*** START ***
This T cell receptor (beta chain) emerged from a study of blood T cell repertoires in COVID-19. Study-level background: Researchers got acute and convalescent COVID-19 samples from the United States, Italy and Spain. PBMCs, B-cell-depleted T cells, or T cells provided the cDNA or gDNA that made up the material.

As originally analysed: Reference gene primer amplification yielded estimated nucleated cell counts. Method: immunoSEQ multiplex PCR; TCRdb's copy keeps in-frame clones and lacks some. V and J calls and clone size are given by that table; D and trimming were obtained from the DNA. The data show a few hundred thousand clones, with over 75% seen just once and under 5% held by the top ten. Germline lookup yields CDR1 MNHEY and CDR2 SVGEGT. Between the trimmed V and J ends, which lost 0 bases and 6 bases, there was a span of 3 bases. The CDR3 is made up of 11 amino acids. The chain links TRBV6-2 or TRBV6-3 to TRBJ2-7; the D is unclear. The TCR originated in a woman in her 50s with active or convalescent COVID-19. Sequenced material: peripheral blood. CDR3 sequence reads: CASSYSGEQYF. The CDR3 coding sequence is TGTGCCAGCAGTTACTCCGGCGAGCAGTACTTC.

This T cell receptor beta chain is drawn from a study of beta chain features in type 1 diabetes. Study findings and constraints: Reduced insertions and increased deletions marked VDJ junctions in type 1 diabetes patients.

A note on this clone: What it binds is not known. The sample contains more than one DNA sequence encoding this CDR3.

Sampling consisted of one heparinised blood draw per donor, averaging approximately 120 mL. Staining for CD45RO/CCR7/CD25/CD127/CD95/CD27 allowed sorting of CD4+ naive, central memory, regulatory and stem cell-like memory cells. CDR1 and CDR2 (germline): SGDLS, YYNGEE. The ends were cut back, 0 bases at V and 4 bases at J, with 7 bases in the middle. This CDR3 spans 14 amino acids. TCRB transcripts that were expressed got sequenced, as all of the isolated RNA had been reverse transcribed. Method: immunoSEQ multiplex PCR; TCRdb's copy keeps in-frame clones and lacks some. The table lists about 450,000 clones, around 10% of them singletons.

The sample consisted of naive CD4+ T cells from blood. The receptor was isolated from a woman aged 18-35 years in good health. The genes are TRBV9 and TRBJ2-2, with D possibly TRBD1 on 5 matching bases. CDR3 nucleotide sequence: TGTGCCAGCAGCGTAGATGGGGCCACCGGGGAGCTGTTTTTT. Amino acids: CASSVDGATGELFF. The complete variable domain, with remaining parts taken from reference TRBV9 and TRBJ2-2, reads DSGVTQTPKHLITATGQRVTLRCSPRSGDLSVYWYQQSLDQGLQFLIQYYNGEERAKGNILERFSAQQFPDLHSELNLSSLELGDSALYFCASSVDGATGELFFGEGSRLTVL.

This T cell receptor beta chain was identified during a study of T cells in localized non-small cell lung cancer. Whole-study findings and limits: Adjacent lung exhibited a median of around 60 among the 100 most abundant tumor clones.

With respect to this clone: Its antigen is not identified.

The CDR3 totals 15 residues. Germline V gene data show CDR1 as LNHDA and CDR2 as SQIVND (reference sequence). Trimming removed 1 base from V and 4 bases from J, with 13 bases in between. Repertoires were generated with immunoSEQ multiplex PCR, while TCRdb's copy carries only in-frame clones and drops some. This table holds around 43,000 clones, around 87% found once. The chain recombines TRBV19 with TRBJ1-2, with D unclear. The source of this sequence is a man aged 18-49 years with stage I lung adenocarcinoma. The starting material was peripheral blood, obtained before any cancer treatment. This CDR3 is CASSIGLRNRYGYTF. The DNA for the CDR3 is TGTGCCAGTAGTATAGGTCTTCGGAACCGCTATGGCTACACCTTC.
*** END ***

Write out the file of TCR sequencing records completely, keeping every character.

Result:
This T cell receptor (beta chain) emerged from a study of blood T cell repertoires in COVID-19. Study-level background: Researchers got acute and convalescent COVID-19 samples from the United States, Italy and Spain. PBMCs, B-cell-depleted T cells, or T cells provided the cDNA or gDNA that made up the material.

As originally analysed: Reference gene primer amplification yielded estimated nucleated cell counts. Method: immunoSEQ multiplex PCR; TCRdb's copy keeps in-frame clones and lacks some. V and J calls and clone size are given by that table; D and trimming were obtained from the DNA. The data show a few hundred thousand clones, with over 75% seen just once and under 5% held by the top ten. Germline lookup yields CDR1 MNHEY and CDR2 SVGEGT. Between the trimmed V and J ends, which lost 0 bases and 6 bases, there was a span of 3 bases. The CDR3 is made up of 11 amino acids. The chain links TRBV6-2 or TRBV6-3 to TRBJ2-7; the D is unclear. The TCR originated in a woman in her 50s with active or convalescent COVID-19. Sequenced material: peripheral blood. CDR3 sequence reads: CASSYSGEQYF. The CDR3 coding sequence is TGTGCCAGCAGTTACTCCGGCGAGCAGTACTTC.

This T cell receptor beta chain is drawn from a study of beta chain features in type 1 diabetes. Study findings and constraints: Reduced insertions and increased deletions marked VDJ junctions in type 1 diabetes patients.

A note on this clone: What it binds is not known. The sample contains more than one DNA sequence encoding this CDR3.

Sampling consisted of one heparinised blood draw per donor, averaging approximately 120 mL. Staining for CD45RO/CCR7/CD25/CD127/CD95/CD27 allowed sorting of CD4+ naive, central memory, regulatory and stem cell-like memory cells. CDR1 and CDR2 (germline): SGDLS, YYNGEE. The ends were cut back, 0 bases at V and 4 bases at J, with 7 bases in the middle. This CDR3 spans 14 amino acids. TCRB transcripts that were expressed got sequenced, as all of the isolated RNA had been reverse transcribed. Method: immunoSEQ multiplex PCR; TCRdb's copy keeps in-frame clones and lacks some. The table lists about 450,000 clones, around 10% of them singletons.

The sample consisted of naive CD4+ T cells from blood. The receptor was isolated from a woman aged 18-35 years in good health. The genes are TRBV9 and TRBJ2-2, with D possibly TRBD1 on 5 matching bases. CDR3 nucleotide sequence: TGTGCCAGCAGCGTAGATGGGGCCACCGGGGAGCTGTTTTTT. Amino acids: CASSVDGATGELFF. The complete variable domain, with remaining parts taken from reference TRBV9 and TRBJ2-2, reads DSGVTQTPKHLITATGQRVTLRCSPRSGDLSVYWYQQSLDQGLQFLIQYYNGEERAKGNILERFSAQQFPDLHSELNLSSLELGDSALYFCASSVDGATGELFFGEGSRLTVL.

This T cell receptor beta chain was identified during a study of T cells in localized non-small cell lung cancer. Whole-study findings and limits: Adjacent lung exhibited a median of around 60 among the 100 most abundant tumor clones.

With respect to this clone: Its antigen is not identified.

The CDR3 totals 15 residues. Germline V gene data show CDR1 as LNHDA and CDR2 as SQIVND (reference sequence). Trimming removed 1 base from V and 4 bases from J, with 13 bases in between. Repertoires were generated with immunoSEQ multiplex PCR, while TCRdb's copy carries only in-frame clones and drops some. This table holds around 43,000 clones, around 87% found once. The chain recombines TRBV19 with TRBJ1-2, with D unclear. The source of this sequence is a man aged 18-49 years with stage I lung adenocarcinoma. The starting material was peripheral blood, obtained before any cancer treatment. This CDR3 is CASSIGLRNRYGYTF. The DNA for the CDR3 is TGTGCCAGTAGTATAGGTCTTCGGAACCGCTATGGCTACACCTTC.